06/18/2013, 00.00
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Kabul, attack on the Vice-President: three dead

The attack took place this morning, a few hours after the official announcement of the withdrawal of NATO troops from Afghanistan. Mohammad Mohaqeq, vice-president and Hazara minority leader was unhurt. Three members of his entourage were killed. Catholic source: "The handover will be very hard."

Kabul (AsiaNews) - A suicide attack this morning struck a convoy carrying Haji Mohammad Mohaqeq, vice-president and leader of the Hazara minority. The attack took place in the west of Kabul and killed three people. The political leader was unharmed. The suicide bomber blew himself up on the day in which the Karzai government and NATO announced the start of the handover of security from international forces to the Afghan army. The process will end in 2014, when about 95 districts will be handed over to the Afghan authorities. Among them also the district of Kandahar, the Taliban stronghold.

AsiaNews sources, anonymous for security reasons, say that in recent weeks, "the Taliban have repeatedly threatened to carry out attacks against prominent personalities." For days now Kabul has been inundated with "shady characters" who slip through intelligence controls.

For sources, the Taliban do not want a dialogue with the new government, although some of them have agreed to open a diplomatic office in Doha to carry on a negotiation, but so far it has not yielded the desired results. "The transition - the sources explain - is not shared by everyone. The most radical forces are opposed. The handover will be very hard and risky and will involve mainly diplomats and politicians, not just the army."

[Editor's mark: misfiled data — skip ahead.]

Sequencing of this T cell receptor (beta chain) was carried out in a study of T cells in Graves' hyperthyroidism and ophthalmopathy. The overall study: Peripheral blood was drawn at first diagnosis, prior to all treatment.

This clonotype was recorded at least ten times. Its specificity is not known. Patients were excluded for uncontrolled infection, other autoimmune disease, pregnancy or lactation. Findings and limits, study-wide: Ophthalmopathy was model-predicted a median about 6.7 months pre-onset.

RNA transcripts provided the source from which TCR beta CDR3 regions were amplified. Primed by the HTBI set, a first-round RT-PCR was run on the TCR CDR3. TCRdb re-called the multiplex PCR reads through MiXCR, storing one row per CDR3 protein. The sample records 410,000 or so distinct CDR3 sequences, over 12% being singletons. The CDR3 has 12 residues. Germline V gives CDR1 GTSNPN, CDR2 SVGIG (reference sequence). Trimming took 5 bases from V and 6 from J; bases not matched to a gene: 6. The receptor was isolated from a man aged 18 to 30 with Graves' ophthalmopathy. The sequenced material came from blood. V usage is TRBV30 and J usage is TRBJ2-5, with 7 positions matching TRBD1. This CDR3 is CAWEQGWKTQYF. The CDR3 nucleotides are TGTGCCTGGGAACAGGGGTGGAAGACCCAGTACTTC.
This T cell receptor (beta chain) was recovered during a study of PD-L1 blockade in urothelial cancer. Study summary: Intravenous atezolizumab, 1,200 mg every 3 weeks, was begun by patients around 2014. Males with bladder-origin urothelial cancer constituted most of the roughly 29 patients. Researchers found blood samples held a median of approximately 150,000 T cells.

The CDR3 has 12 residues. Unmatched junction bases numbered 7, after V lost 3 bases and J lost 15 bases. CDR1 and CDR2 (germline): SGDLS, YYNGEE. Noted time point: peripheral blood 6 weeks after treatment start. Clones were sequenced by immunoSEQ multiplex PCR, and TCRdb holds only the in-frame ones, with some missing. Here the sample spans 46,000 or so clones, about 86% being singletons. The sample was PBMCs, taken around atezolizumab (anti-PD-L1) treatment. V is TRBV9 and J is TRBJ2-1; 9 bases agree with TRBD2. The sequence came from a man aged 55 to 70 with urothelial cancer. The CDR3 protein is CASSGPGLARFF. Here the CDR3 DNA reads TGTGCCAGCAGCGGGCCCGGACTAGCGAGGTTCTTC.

The recent attacks by Islamic extremists have shown they can hit the center of Kabul, until a few years ago one of the safest areas of the country, just as Afghanistan prepares for presidential elections scheduled for 2014 in conjunction with the withdrawal of NATO troops.

On June 11 a car bomb killed 15 civilians outside the headquarters of the Supreme Court. The previous day, a shootout between Taliban and Afghan police rocked the city's airport. In late May, an attack that lasted seven hours hit the International Organization for Migration. Three people were killed in the shootout. Among the seriously injured was Barbara de Anna, an Italian citizen and officer of the organization.


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